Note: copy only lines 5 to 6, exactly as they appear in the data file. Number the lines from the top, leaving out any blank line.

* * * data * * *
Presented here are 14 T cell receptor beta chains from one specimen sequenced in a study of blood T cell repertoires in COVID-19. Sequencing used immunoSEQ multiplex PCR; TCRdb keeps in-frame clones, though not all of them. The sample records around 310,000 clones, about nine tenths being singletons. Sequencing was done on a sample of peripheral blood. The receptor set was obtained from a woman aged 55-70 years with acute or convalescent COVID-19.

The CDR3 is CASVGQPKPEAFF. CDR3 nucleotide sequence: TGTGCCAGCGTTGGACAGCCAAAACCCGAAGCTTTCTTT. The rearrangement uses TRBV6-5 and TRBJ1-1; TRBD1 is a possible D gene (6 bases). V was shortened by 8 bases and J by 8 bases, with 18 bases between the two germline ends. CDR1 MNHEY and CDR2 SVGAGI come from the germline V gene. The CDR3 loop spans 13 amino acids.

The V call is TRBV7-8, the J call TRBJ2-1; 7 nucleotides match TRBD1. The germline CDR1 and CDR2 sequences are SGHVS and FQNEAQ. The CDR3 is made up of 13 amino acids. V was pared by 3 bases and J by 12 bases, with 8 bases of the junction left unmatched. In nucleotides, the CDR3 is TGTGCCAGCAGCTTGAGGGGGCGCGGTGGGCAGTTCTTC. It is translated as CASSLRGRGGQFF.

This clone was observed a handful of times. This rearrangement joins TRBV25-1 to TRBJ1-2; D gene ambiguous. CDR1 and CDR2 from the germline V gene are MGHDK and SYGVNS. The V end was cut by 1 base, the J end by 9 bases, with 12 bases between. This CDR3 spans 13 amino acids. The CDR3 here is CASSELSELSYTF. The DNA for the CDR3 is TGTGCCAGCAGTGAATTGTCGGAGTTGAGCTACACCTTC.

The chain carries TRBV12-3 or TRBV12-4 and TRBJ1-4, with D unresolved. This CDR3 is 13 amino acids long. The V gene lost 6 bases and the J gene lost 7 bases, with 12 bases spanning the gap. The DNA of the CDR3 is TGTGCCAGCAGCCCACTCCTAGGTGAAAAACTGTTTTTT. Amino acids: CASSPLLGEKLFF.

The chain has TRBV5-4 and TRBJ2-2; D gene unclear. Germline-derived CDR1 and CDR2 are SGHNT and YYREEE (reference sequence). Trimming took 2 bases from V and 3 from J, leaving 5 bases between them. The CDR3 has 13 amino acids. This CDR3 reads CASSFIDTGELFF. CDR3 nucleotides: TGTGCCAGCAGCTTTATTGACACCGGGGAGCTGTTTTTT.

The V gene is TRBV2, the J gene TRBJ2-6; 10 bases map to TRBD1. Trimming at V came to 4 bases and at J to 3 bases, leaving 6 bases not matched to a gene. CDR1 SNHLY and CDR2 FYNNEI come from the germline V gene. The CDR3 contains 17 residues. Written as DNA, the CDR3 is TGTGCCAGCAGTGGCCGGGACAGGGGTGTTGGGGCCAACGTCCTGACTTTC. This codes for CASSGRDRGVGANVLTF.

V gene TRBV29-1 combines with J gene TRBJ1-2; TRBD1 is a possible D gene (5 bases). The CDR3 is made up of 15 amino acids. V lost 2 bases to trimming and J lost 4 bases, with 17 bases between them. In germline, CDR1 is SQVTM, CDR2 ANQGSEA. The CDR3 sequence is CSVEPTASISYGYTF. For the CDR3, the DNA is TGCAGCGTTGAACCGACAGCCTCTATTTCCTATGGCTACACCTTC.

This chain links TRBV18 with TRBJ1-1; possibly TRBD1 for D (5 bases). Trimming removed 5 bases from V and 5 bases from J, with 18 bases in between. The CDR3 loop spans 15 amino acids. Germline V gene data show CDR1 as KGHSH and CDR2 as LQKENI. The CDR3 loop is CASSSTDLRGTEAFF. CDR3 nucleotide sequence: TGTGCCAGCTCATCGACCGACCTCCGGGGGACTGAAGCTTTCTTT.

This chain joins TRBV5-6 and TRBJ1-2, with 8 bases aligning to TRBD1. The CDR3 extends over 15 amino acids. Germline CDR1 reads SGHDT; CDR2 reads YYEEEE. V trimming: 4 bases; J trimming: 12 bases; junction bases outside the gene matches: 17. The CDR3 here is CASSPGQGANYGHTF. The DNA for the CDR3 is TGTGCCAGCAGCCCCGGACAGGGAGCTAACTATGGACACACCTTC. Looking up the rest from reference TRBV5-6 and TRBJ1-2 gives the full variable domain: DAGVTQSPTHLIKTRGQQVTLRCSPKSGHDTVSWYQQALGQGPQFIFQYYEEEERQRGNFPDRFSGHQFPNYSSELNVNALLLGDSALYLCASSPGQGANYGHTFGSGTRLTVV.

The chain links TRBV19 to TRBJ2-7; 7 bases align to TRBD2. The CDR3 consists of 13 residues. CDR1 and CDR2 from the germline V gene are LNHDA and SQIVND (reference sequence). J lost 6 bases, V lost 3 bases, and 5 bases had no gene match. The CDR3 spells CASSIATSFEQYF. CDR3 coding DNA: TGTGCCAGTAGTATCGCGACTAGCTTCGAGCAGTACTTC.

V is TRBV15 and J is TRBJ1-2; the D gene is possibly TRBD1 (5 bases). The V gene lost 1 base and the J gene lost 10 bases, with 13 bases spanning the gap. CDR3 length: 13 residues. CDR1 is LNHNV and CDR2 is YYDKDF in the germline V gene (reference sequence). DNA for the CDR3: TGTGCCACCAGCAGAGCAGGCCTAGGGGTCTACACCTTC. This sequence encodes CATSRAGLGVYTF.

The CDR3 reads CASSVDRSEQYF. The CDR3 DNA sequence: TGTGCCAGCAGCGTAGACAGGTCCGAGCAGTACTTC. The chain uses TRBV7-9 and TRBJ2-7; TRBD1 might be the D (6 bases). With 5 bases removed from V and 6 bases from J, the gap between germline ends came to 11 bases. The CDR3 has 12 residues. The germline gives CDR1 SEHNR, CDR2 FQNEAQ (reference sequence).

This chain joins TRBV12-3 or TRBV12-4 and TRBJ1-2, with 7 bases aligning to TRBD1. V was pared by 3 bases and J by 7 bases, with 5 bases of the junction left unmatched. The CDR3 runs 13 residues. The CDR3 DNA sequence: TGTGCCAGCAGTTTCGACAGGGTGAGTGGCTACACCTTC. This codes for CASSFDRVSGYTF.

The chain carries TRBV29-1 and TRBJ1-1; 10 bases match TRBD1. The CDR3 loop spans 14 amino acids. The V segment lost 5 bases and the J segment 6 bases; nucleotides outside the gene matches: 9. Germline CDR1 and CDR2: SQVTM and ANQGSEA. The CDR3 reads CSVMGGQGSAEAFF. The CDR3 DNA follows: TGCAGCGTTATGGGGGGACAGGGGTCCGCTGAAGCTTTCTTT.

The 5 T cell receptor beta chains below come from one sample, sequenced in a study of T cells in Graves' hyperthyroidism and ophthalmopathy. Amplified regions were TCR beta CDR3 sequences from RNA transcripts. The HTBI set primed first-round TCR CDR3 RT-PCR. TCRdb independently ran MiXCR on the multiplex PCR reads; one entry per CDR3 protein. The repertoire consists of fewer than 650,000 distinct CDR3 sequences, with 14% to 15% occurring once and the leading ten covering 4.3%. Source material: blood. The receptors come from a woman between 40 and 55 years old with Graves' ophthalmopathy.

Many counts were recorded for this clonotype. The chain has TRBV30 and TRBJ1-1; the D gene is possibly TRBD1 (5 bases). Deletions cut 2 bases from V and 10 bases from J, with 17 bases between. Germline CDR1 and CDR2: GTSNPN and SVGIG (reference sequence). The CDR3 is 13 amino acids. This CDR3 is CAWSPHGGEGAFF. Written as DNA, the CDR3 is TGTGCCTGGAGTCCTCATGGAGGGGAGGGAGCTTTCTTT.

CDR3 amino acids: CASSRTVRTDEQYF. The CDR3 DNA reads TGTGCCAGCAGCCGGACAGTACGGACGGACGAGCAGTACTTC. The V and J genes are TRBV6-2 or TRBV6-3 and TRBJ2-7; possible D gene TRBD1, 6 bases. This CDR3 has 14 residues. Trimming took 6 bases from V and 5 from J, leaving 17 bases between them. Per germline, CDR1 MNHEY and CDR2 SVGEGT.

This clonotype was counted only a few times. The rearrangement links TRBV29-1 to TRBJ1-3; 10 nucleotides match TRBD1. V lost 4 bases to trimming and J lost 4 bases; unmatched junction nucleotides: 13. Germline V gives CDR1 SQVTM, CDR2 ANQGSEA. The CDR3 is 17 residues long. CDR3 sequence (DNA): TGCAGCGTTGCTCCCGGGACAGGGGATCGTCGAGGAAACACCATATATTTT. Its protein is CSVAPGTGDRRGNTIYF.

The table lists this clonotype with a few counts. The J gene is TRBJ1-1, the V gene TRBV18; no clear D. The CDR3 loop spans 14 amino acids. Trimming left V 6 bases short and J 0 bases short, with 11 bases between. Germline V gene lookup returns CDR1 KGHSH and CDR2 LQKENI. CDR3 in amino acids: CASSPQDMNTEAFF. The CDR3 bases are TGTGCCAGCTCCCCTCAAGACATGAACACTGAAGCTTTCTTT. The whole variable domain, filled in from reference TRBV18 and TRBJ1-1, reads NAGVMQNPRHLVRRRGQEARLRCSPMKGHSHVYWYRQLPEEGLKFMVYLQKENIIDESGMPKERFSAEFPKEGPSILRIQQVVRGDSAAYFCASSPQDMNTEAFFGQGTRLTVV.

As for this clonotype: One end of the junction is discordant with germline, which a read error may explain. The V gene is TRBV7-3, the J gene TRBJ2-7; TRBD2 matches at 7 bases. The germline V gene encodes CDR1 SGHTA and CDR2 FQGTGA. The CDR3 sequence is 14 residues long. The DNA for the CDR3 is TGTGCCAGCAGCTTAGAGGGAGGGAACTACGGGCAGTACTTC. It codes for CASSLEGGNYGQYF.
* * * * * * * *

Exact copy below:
The chain carries TRBV12-3 or TRBV12-4 and TRBJ1-4, with D unresolved. This CDR3 is 13 amino acids long. The V gene lost 6 bases and the J gene lost 7 bases, with 12 bases spanning the gap. The DNA of the CDR3 is TGTGCCAGCAGCCCACTCCTAGGTGAAAAACTGTTTTTT. Amino acids: CASSPLLGEKLFF.

The chain has TRBV5-4 and TRBJ2-2; D gene unclear. Germline-derived CDR1 and CDR2 are SGHNT and YYREEE (reference sequence). Trimming took 2 bases from V and 3 from J, leaving 5 bases between them. The CDR3 has 13 amino acids. This CDR3 reads CASSFIDTGELFF. CDR3 nucleotides: TGTGCCAGCAGCTTTATTGACACCGGGGAGCTGTTTTTT.